If you use Skype on multiple devices — like a phone, tablet, and computer — you may have experienced some message syncing issues recently. But Skype has said that the problem has been resolved.
Messages might have been sent to one device and not the others, causing you to miss potentially important chats. Or, you may have seen messages that you already read on your phone marked as "unread" on another device.
"We've been working hard to solve these issues," Skype Senior Product Marketing Manager Elaine Ansell wrote in a blog post. "Now, push notifications make sure you know when you have a new message in chat, and Skype chats are synced across all of your Skype-enabled devices." In addition, "you can scroll back on your mobile phone to see the conversation you had on your laptop."
This means that when you receive a message, you'll now be notified about it on all your Skype-enabled devices. It might seem like overkill, but at least you won't miss any messages. In the coming months, Skype plans to make additional changes that should eliminate unnecessary notifications.
"We'll continue to enhance your chat experience such that you'll only receive notifications on the device you're actively using," Ansell wrote. "If you're on your tablet, then you'll only see the notification there and additional notifications won't double (or triple) up on your other devices."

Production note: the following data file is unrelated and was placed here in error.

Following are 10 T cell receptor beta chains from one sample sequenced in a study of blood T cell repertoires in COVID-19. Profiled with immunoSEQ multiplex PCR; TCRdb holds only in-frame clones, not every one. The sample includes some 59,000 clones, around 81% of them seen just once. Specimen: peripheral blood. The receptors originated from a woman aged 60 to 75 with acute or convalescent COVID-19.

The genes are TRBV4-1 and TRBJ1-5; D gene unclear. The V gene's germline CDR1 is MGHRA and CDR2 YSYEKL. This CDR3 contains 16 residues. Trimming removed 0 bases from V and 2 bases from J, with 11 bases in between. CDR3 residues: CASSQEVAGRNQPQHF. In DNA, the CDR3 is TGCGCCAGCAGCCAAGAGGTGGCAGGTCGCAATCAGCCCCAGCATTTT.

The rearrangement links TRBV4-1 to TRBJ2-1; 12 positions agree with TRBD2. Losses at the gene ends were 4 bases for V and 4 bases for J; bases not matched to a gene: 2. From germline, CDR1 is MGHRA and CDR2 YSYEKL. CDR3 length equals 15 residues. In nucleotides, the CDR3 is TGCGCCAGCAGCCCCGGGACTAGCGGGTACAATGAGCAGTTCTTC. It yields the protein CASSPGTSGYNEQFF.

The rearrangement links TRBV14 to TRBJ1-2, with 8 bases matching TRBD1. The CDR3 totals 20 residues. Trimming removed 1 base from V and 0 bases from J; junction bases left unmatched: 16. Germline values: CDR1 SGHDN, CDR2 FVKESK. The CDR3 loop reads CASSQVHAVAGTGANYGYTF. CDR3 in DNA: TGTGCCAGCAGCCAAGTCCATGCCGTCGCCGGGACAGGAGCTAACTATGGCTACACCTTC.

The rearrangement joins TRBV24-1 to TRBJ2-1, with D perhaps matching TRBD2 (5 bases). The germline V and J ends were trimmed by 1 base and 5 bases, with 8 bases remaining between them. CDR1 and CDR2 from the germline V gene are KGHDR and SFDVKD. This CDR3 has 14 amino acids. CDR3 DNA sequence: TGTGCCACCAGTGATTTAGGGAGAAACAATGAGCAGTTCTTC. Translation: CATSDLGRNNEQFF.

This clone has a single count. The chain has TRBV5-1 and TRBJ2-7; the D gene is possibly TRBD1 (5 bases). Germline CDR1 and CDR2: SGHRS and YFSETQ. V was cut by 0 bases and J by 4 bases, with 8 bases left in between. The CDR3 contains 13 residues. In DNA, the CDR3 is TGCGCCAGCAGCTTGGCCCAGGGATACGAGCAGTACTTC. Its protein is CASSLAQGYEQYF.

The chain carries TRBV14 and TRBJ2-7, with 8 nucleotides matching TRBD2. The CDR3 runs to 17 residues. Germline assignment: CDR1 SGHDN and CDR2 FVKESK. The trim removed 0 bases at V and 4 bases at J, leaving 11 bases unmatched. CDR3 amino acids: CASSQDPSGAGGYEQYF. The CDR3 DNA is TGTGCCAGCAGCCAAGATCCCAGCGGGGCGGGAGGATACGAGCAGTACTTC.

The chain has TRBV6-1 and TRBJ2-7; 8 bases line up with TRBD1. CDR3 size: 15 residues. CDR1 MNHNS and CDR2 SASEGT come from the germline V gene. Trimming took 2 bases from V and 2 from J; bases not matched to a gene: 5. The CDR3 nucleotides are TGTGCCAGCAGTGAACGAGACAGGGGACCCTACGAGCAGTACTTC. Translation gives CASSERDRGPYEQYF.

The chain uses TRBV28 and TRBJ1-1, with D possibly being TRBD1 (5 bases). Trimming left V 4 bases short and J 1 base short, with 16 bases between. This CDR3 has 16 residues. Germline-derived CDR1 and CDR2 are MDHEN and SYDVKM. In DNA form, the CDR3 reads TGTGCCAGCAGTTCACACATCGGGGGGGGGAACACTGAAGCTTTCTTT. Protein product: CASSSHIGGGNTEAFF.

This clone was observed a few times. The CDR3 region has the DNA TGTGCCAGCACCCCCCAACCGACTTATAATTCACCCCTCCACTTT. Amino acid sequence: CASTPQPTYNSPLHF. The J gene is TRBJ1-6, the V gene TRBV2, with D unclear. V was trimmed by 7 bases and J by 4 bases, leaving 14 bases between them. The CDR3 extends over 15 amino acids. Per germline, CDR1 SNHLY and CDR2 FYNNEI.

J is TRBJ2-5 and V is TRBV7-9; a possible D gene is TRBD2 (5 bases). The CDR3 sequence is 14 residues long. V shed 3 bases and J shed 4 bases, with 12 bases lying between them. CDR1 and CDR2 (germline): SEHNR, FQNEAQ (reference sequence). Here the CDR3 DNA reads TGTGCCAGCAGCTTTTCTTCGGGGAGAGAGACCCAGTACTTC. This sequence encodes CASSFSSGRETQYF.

Meanwhile, you can also now rest assured that your friends will receive your messages, even if they're not online the minute you press "send," she said. And when you read a Skype message on your phone, it will now show as "read" on your computer back at home.
Besides the syncing improvements, Skype has been working on its mobile apps so they don't drain your device's battery as much, and start up quicker.
"We've improved load times for the app and for recent conversations; in addition, it's now faster to return to the app when it's not running in the foreground as well as faster to start up, allowing you to chat all day every day without the fear of unwanted battery drain," Ansell wrote.
Last month we chatted to encryption Guru David Gurle about how Microsoft and Skype took a lacklustre approach to security in their services. Watch the full video interview here.